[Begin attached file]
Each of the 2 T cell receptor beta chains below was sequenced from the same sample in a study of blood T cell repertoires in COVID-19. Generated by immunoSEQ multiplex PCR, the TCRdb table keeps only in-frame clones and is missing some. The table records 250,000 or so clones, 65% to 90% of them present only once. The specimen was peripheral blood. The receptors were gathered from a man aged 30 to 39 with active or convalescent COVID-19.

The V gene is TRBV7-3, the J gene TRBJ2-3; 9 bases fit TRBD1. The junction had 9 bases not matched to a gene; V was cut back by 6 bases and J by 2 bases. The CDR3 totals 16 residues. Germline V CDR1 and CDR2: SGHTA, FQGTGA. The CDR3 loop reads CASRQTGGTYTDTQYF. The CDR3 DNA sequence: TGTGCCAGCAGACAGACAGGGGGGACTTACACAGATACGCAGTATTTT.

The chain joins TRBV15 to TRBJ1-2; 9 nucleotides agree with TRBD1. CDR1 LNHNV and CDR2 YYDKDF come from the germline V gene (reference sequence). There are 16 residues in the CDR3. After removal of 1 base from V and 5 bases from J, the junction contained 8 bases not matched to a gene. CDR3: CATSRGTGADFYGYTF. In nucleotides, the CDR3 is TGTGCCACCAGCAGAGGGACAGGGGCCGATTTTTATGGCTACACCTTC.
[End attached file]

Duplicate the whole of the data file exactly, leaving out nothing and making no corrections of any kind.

Each of the 2 T cell receptor beta chains below was sequenced from the same sample in a study of blood T cell repertoires in COVID-19. Generated by immunoSEQ multiplex PCR, the TCRdb table keeps only in-frame clones and is missing some. The table records 250,000 or so clones, 65% to 90% of them present only once. The specimen was peripheral blood. The receptors were gathered from a man aged 30 to 39 with active or convalescent COVID-19.

The V gene is TRBV7-3, the J gene TRBJ2-3; 9 bases fit TRBD1. The junction had 9 bases not matched to a gene; V was cut back by 6 bases and J by 2 bases. The CDR3 totals 16 residues. Germline V CDR1 and CDR2: SGHTA, FQGTGA. The CDR3 loop reads CASRQTGGTYTDTQYF. The CDR3 DNA sequence: TGTGCCAGCAGACAGACAGGGGGGACTTACACAGATACGCAGTATTTT.

The chain joins TRBV15 to TRBJ1-2; 9 nucleotides agree with TRBD1. CDR1 LNHNV and CDR2 YYDKDF come from the germline V gene (reference sequence). There are 16 residues in the CDR3. After removal of 1 base from V and 5 bases from J, the junction contained 8 bases not matched to a gene. CDR3: CATSRGTGADFYGYTF. In nucleotides, the CDR3 is TGTGCCACCAGCAGAGGGACAGGGGCCGATTTTTATGGCTACACCTTC.